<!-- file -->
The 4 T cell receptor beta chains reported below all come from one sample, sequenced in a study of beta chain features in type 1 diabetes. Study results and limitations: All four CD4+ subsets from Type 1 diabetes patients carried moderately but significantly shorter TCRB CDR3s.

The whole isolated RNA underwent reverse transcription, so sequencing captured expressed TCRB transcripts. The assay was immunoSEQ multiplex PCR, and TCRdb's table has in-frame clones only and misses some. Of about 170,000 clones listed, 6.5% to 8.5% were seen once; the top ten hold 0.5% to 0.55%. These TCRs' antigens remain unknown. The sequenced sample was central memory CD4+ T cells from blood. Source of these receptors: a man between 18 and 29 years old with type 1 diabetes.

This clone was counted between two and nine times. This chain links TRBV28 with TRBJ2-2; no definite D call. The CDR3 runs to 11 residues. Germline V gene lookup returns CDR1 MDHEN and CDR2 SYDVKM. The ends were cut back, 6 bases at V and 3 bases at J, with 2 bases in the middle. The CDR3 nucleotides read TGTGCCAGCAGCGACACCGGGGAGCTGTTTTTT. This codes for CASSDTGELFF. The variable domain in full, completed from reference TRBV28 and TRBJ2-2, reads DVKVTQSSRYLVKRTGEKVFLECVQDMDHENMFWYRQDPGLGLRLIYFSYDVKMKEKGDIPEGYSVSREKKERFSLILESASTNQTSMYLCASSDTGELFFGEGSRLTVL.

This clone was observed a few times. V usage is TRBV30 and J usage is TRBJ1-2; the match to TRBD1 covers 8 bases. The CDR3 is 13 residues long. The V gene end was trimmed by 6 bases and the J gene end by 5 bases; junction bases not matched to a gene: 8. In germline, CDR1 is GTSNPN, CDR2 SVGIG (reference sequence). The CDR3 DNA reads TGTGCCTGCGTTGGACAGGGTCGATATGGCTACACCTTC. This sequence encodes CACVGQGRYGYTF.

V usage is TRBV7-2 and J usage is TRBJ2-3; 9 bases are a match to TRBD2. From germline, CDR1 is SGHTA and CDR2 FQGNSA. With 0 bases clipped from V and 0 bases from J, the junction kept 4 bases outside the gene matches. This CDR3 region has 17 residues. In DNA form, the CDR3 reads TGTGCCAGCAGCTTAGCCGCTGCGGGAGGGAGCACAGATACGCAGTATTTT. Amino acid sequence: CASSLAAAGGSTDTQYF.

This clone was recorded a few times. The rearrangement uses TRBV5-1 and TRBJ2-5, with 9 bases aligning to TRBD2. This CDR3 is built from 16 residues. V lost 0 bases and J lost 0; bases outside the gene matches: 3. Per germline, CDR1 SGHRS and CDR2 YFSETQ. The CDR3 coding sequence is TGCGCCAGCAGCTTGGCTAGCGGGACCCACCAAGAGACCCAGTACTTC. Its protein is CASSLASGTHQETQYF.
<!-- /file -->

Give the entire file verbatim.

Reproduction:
The 4 T cell receptor beta chains reported below all come from one sample, sequenced in a study of beta chain features in type 1 diabetes. Study results and limitations: All four CD4+ subsets from Type 1 diabetes patients carried moderately but significantly shorter TCRB CDR3s.

The whole isolated RNA underwent reverse transcription, so sequencing captured expressed TCRB transcripts. The assay was immunoSEQ multiplex PCR, and TCRdb's table has in-frame clones only and misses some. Of about 170,000 clones listed, 6.5% to 8.5% were seen once; the top ten hold 0.5% to 0.55%. These TCRs' antigens remain unknown. The sequenced sample was central memory CD4+ T cells from blood. Source of these receptors: a man between 18 and 29 years old with type 1 diabetes.

This clone was counted between two and nine times. This chain links TRBV28 with TRBJ2-2; no definite D call. The CDR3 runs to 11 residues. Germline V gene lookup returns CDR1 MDHEN and CDR2 SYDVKM. The ends were cut back, 6 bases at V and 3 bases at J, with 2 bases in the middle. The CDR3 nucleotides read TGTGCCAGCAGCGACACCGGGGAGCTGTTTTTT. This codes for CASSDTGELFF. The variable domain in full, completed from reference TRBV28 and TRBJ2-2, reads DVKVTQSSRYLVKRTGEKVFLECVQDMDHENMFWYRQDPGLGLRLIYFSYDVKMKEKGDIPEGYSVSREKKERFSLILESASTNQTSMYLCASSDTGELFFGEGSRLTVL.

This clone was observed a few times. V usage is TRBV30 and J usage is TRBJ1-2; the match to TRBD1 covers 8 bases. The CDR3 is 13 residues long. The V gene end was trimmed by 6 bases and the J gene end by 5 bases; junction bases not matched to a gene: 8. In germline, CDR1 is GTSNPN, CDR2 SVGIG (reference sequence). The CDR3 DNA reads TGTGCCTGCGTTGGACAGGGTCGATATGGCTACACCTTC. This sequence encodes CACVGQGRYGYTF.

V usage is TRBV7-2 and J usage is TRBJ2-3; 9 bases are a match to TRBD2. From germline, CDR1 is SGHTA and CDR2 FQGNSA. With 0 bases clipped from V and 0 bases from J, the junction kept 4 bases outside the gene matches. This CDR3 region has 17 residues. In DNA form, the CDR3 reads TGTGCCAGCAGCTTAGCCGCTGCGGGAGGGAGCACAGATACGCAGTATTTT. Amino acid sequence: CASSLAAAGGSTDTQYF.

This clone was recorded a few times. The rearrangement uses TRBV5-1 and TRBJ2-5, with 9 bases aligning to TRBD2. This CDR3 is built from 16 residues. V lost 0 bases and J lost 0; bases outside the gene matches: 3. Per germline, CDR1 SGHRS and CDR2 YFSETQ. The CDR3 coding sequence is TGCGCCAGCAGCTTGGCTAGCGGGACCCACCAAGAGACCCAGTACTTC. Its protein is CASSLASGTHQETQYF.